Green School students are also among the dozens of FIU students who annually intern in D.C. through the university’s partnership with The Washington Center, an independent non-profit that connects young people to experiential learning opportunities in the public, private and non-profit sectors.

Alumnus Arthur “Danny” McGlynn MA ’98, currently the principal deputy assistant secretary for the office of intelligence and analysis at the U.S. Department of Treasury, says FIU gave him his start. McGlynn pursued a master’s degree in international relations (the department of international relations would eventually become one of several departments brought together to create the new school of international and public affairs) and has much to say about the faculty who taught him, a number of whom remain at the school all these years later.

“I wouldn’t be where I am today without FIU,” he says. “I learned more during those two years than during any other time in my life. I found the program to be very rigorous and the professors to be not only top-notch, but to really care about the students. They pushed us really hard to make sure we got a grasp of the material, but also helped us think about our futures and finding a path for ourselves.”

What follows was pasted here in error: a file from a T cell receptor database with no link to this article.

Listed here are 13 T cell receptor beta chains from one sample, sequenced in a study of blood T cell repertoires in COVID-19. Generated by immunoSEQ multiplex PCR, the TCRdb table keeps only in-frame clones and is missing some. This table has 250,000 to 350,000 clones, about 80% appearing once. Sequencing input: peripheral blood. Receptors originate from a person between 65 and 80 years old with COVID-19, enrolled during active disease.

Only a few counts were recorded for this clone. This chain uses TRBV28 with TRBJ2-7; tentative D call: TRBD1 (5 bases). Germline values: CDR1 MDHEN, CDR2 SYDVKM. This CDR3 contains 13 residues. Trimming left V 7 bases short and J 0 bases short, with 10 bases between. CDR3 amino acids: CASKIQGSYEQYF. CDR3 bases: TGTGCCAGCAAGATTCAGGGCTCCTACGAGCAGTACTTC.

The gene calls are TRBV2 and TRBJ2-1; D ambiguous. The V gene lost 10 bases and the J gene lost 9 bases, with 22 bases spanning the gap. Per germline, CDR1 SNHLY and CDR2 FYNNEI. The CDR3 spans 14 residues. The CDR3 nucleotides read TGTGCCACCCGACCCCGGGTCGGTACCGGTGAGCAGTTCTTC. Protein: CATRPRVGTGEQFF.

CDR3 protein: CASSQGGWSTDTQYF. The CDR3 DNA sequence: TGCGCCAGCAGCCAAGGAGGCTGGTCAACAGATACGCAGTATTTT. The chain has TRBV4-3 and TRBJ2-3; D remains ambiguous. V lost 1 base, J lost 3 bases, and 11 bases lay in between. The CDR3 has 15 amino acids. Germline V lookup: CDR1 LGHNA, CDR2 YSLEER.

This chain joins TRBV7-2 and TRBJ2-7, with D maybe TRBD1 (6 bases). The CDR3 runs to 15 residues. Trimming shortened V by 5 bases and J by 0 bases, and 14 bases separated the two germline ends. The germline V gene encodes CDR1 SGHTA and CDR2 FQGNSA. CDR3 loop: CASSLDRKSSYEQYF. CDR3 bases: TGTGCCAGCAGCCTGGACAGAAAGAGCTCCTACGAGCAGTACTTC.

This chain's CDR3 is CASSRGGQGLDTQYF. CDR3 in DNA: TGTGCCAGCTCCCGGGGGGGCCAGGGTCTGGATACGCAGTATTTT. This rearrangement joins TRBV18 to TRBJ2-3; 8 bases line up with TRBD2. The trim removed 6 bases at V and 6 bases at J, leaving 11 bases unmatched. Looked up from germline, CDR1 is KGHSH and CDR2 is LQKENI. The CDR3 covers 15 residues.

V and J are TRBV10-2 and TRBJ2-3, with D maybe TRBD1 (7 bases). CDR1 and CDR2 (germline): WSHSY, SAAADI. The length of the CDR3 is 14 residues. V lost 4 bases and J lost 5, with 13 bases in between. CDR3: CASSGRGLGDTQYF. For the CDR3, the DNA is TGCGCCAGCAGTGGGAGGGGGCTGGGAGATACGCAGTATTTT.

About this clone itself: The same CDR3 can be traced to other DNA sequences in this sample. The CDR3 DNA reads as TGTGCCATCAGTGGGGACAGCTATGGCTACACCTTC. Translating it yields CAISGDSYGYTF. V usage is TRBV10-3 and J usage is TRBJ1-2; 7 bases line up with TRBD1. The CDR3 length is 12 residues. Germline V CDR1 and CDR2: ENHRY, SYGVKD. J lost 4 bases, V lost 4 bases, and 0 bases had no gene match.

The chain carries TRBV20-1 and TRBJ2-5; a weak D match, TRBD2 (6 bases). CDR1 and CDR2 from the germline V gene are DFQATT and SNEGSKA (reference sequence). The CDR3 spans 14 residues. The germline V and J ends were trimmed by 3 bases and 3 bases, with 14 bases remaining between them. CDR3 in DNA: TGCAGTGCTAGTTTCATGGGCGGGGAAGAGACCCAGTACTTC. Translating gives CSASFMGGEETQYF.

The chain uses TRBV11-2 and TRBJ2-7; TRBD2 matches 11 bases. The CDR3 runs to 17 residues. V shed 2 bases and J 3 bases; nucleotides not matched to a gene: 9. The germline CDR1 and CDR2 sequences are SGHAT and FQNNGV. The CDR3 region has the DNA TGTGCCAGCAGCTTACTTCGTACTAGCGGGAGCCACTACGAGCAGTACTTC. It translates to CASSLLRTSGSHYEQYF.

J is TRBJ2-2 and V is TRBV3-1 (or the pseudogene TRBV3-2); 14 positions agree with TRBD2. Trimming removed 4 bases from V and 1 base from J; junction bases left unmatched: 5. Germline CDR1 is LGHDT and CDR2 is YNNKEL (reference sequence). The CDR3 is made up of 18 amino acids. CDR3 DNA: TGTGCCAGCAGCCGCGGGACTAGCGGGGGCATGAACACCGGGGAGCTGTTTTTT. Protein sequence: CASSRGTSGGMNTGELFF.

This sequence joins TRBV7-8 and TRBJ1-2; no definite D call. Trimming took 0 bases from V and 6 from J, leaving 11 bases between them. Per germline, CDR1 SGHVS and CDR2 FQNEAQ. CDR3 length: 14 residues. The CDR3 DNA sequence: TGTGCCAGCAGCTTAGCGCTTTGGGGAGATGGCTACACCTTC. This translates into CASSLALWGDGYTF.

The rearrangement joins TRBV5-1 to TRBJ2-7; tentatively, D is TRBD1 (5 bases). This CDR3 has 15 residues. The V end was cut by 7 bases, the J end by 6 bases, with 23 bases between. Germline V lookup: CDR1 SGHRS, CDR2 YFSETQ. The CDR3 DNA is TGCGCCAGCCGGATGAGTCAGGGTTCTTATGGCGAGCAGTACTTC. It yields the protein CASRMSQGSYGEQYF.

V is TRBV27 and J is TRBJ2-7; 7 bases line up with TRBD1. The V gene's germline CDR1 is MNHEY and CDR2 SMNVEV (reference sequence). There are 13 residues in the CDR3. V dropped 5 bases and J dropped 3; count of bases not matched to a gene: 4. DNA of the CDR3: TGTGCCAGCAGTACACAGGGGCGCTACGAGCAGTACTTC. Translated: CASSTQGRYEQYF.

McGlynn recalls seeking advice from his professors and meeting with them after class to discuss current events or his future, even continuing those conversations in the homes of the mentors, many of whom remain a source of support for him to this day.

Full steam ahead

The next goal for the school: to cement its position as a global leader by applying for full membership in the Association of Professional Schools of International Affairs (FIU has been an affiliate since the 1990s). The organization comprises the world's leading graduate schools of international affairs, among them the London School of Economics, Columbia University, Georgetown, John Hopkins, Princeton and Yale.

And that is just the start. In an era in which the need for well-educated, informed and active citizens has never been greater, the Green School plans to keep breaking ground in every way possible.